Our world is deaf. It is not from the inability to hear but the refusal to listen.

Shouting. Name-calling. Interruptions. They are all signs of the times.

The first presidential debate of 2020 put it onstage in living color. The candidates acted as if they were two third-graders shouting ridicule at each other on the school playground. (I apologize for the insult to third-graders by my comparison!)

In a polarized society, people talk over people. We all say we listen, but do we?

We say, “I heard you.” But did you?

We say, “I understand.” Do you?

James counseled believers to:

My dear brothers and sisters, take note of this: Everyone should be quick to listen, slow to speak and slow to become angry…(James 1:19)

It may be the most ignored verse in the Bible because we assume we listen.

We do not.

Why? What does listening in a deaf world look like, and what does it demand of us?

Hearing Is Not the Same as Listening

Hearing is a biological function. Sound assaults the ear, which travels down the ear canal, bangs against the eardrum. Vibrations wiggle the bones in the inner ear, which pulse the nerves to the brain. The brain then takes the sound and decodes it. When the sound matches the mental dictionary, words get deciphered.

But understanding is different than hearing.

Personal dictionaries provide meaning. My “cold” may shiver while yours may stiffen. What does it mean? As the saying goes, “people have meaning; words don’t have meaning.”

To listen, you must do more than hear words. You must understand hearts.

When I was in high school, I was part of a two-man debate team, the first in our school’s history.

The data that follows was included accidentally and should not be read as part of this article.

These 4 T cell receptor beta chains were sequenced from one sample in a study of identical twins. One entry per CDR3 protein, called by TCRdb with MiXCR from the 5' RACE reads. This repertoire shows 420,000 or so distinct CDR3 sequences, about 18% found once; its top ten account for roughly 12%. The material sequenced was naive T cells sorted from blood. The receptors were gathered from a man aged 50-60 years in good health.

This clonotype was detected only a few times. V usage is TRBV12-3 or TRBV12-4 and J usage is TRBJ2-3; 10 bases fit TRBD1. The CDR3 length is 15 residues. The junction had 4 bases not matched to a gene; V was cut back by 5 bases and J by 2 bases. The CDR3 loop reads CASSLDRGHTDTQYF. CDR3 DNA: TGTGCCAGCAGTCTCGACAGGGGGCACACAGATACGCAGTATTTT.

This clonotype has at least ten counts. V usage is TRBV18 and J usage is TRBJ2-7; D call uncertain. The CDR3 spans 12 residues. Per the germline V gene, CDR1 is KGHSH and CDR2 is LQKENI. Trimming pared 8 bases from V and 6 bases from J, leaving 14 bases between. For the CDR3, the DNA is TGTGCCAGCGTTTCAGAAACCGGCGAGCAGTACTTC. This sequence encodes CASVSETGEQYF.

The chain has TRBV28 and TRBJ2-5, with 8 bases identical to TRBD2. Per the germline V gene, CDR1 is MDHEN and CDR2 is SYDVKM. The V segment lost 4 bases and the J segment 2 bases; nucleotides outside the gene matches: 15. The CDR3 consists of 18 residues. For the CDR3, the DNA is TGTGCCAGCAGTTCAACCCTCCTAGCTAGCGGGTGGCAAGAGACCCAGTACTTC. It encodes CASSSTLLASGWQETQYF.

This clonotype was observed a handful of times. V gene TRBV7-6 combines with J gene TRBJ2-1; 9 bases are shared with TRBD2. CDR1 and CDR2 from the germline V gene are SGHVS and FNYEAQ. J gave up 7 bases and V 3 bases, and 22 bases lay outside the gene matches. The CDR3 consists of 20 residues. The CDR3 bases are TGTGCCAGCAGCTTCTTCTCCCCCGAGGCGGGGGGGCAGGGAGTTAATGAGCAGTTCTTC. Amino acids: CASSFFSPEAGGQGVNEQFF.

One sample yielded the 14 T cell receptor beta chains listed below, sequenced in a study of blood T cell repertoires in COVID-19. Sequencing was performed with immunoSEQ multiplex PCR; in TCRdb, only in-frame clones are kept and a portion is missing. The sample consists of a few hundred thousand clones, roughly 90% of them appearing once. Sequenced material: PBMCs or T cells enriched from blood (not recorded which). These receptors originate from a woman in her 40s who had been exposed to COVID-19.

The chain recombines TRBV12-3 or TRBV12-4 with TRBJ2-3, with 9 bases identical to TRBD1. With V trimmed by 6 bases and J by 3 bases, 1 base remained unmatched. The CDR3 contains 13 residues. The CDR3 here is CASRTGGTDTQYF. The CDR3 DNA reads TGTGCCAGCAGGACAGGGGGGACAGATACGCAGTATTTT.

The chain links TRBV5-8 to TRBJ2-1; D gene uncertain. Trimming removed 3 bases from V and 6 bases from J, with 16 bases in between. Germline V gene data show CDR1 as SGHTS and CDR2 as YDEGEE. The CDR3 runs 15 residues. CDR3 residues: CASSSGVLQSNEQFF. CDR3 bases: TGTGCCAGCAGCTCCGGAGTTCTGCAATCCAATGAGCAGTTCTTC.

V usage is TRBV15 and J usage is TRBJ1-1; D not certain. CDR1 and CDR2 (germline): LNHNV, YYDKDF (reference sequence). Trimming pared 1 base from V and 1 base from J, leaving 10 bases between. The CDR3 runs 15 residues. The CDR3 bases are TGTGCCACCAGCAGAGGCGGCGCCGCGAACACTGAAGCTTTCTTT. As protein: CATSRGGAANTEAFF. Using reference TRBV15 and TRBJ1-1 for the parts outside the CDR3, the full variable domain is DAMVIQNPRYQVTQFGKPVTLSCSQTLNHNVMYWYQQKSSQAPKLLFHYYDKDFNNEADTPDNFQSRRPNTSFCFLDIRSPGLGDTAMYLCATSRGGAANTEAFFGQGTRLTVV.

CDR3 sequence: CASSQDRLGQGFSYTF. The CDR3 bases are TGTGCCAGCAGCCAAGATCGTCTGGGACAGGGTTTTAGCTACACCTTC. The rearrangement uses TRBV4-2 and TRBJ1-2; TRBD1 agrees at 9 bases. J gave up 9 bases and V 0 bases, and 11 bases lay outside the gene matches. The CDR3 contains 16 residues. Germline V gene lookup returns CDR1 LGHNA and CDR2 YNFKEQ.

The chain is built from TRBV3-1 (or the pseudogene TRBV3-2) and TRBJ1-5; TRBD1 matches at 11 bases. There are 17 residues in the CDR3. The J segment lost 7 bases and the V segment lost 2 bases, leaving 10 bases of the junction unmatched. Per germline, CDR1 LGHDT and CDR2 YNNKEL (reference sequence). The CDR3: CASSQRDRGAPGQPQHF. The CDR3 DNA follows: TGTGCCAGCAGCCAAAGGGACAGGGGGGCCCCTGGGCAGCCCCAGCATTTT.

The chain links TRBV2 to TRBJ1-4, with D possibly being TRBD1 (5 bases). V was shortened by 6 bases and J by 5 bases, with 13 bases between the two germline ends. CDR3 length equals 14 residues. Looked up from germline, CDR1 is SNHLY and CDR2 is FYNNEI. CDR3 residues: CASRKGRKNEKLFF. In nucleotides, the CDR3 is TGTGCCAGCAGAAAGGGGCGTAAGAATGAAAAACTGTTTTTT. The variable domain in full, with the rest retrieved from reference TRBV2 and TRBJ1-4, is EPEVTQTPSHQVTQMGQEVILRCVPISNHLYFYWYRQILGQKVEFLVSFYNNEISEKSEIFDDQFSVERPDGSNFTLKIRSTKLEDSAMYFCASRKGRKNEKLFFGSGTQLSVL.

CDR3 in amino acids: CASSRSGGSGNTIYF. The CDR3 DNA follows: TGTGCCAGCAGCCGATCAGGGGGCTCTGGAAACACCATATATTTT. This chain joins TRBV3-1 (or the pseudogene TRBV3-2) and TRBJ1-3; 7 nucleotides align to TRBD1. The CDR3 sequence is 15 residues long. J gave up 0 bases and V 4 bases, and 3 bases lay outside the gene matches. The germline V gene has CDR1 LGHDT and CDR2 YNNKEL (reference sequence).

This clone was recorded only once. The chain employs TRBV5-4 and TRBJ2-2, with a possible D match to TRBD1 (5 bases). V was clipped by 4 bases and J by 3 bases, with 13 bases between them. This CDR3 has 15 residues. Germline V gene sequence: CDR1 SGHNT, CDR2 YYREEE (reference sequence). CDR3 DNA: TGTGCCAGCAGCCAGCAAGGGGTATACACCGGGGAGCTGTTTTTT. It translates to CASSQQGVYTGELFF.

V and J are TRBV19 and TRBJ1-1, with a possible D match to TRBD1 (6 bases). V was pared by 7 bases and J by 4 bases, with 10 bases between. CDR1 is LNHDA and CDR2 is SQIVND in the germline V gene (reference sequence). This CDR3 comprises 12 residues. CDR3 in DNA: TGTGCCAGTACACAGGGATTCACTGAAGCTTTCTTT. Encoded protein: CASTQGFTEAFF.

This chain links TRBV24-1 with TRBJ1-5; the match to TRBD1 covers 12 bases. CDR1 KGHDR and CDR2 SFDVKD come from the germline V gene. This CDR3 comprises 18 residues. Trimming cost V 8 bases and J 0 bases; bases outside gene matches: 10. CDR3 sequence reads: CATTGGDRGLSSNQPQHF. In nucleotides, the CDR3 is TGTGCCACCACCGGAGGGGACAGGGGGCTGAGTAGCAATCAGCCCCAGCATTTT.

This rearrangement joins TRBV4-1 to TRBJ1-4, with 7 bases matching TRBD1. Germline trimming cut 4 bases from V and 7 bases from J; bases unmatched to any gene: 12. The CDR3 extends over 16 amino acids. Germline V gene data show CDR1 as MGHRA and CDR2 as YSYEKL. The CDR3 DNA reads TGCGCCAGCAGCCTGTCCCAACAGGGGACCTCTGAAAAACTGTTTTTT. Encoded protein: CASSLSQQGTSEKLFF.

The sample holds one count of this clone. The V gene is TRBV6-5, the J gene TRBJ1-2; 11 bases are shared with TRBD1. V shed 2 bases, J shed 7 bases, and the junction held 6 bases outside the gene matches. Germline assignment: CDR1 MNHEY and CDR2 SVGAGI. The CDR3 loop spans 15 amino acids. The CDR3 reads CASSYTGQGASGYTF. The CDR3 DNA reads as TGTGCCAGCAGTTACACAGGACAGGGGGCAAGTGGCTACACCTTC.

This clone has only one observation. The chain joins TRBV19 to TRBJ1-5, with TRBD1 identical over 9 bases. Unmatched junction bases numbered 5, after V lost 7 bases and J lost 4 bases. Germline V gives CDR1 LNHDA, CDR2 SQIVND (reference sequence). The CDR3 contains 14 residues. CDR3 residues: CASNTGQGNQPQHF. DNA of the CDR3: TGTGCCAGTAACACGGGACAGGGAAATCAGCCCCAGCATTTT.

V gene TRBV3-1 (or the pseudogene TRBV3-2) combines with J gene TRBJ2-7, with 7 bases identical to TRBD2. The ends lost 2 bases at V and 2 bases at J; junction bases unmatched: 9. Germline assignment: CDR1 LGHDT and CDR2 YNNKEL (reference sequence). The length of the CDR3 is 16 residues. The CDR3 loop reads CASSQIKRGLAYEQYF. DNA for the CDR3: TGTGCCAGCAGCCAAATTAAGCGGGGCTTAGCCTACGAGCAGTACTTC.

At the beginning of the year, all the teams in the state received a proposition. It might be something like “The United States should ban nuclear weapons.” On one side, you affirmed or pushed the idea that it should. On the other, you contended that it should not.

It was this primary contention that drew the teams into pitched battle.

You had to listen close enough to understand them. From that I learned a simple principle of listening. How do you know when you have understood?

You have not listened until you can argue their point as vigorously as they can.

Listening does not respond but clarifies. It poses questions, and resolves misunderstandings. Meanings get checked for accuracy.

What It Takes to Listen?

Since hearing is natural but listening is not, you must take special pains to listen. What does it take to open your heart, not only your ears?

First, you must humanize your opponent.

Our modern mudslinging mentality demonizes those who do not share personal convictions. They are evil. They are bent on destroying all that is dear. In short, they despise Mom and hate apple pie.

It is easier to scorn those who disagree than open yourself to another. You can ignore a monster. You cannot write off a person of eternal value.

To listen in this way is a personal decision. The only way you can humanize another is believe he is like you. Each of us can be misunderstood. Those on the other end of the spectrum are as sure as we are.

Because we hide behind the the anonymity of social media, we struggle to see the human behind the posts.

Second, you must close your mouth.

When people listen, they only listen to respond. Ask questions such as, “I don’t understand, can you help me?” A question that begins with “Wouldn’t you agree…” It is a inept way to listen. It is only a club to beat back understanding.

Also, it does not include “other-wording.” We fall into the trap of saying, “in other words” and the “other words” are what we want to convey, not what other believes.

Without the quiet neither your heart nor your ears function well. As Alfred Brendel said,

“The word listen contains the same letters as the word silent.”

Third, if it is unclear, listen more.

Some say older people repeat stories is because they have not heard. Once you get the point, they stop telling the story.

Whether accurate or not, the more you listen,the better you understand. You haven’t listened enough until you can state the other person’s understanding to their satisfaction. Admit you do not understand and listen more.

The next time you think you understand, try to argue your opponents point. You will find out if you actually understand.

Without listening, there is no understanding. Without understanding, there is no harmony. No one wins and everyone loses.

Listening is taking some one by the hand, not seizing them by the throat.

Become part of the solution to the noise of the world. Stop and listen. Carefully and fully.